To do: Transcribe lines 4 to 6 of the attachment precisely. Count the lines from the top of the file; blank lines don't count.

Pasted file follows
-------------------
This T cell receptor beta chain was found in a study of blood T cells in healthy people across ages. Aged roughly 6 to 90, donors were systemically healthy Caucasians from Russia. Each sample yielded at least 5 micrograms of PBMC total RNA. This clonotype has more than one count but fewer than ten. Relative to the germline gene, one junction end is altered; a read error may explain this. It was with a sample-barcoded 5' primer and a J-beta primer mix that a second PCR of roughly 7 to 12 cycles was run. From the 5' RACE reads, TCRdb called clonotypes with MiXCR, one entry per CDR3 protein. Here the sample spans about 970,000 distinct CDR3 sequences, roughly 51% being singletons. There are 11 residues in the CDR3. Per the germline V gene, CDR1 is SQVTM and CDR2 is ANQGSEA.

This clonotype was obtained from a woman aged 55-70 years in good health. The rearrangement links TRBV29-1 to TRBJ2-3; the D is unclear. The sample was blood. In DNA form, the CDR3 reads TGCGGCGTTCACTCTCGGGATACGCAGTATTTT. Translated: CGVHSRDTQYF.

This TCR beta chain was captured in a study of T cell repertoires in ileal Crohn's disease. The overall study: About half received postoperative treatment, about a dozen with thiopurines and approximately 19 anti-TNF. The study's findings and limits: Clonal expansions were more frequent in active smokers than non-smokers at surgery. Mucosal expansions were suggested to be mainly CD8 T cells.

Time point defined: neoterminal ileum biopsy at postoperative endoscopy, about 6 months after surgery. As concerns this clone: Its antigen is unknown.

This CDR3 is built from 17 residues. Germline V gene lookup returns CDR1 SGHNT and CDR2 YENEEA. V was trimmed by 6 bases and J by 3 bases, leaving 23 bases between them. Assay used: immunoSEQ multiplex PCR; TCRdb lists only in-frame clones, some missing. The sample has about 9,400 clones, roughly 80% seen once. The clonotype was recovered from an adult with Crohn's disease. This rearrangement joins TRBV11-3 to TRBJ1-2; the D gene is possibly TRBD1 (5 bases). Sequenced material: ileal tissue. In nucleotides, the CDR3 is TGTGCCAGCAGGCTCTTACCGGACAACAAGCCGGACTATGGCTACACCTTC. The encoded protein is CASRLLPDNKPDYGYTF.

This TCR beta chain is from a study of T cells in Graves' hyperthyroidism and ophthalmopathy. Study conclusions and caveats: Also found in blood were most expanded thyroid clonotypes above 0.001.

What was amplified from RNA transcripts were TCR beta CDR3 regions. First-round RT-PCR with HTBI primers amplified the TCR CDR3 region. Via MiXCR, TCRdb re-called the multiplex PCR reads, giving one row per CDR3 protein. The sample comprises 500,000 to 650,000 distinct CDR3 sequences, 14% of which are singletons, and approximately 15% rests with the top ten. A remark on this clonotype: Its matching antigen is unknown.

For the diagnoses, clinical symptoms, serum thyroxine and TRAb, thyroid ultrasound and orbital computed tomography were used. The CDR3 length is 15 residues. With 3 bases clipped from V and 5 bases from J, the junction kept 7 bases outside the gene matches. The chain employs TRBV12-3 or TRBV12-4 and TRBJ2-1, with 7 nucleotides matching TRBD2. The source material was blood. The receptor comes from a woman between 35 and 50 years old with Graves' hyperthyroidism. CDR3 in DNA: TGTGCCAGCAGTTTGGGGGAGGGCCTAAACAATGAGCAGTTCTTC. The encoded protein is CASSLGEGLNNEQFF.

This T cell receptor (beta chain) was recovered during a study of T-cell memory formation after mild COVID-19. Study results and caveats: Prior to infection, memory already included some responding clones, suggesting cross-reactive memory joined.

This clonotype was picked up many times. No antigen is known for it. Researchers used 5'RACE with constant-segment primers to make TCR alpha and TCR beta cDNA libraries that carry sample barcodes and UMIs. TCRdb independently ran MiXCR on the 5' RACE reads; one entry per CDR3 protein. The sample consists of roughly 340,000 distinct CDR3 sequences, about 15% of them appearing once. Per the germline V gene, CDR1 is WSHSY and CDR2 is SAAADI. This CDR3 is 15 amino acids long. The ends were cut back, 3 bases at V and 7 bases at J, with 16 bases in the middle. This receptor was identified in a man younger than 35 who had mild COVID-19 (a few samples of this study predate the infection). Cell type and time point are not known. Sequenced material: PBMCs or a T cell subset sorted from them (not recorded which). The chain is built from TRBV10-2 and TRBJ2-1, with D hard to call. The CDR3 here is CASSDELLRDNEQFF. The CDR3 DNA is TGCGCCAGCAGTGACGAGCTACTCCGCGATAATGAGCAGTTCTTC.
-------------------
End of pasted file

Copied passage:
Time point defined: neoterminal ileum biopsy at postoperative endoscopy, about 6 months after surgery. As concerns this clone: Its antigen is unknown.

This CDR3 is built from 17 residues. Germline V gene lookup returns CDR1 SGHNT and CDR2 YENEEA. V was trimmed by 6 bases and J by 3 bases, leaving 23 bases between them. Assay used: immunoSEQ multiplex PCR; TCRdb lists only in-frame clones, some missing. The sample has about 9,400 clones, roughly 80% seen once. The clonotype was recovered from an adult with Crohn's disease. This rearrangement joins TRBV11-3 to TRBJ1-2; the D gene is possibly TRBD1 (5 bases). Sequenced material: ileal tissue. In nucleotides, the CDR3 is TGTGCCAGCAGGCTCTTACCGGACAACAAGCCGGACTATGGCTACACCTTC. The encoded protein is CASRLLPDNKPDYGYTF.

This TCR beta chain is from a study of T cells in Graves' hyperthyroidism and ophthalmopathy. Study conclusions and caveats: Also found in blood were most expanded thyroid clonotypes above 0.001.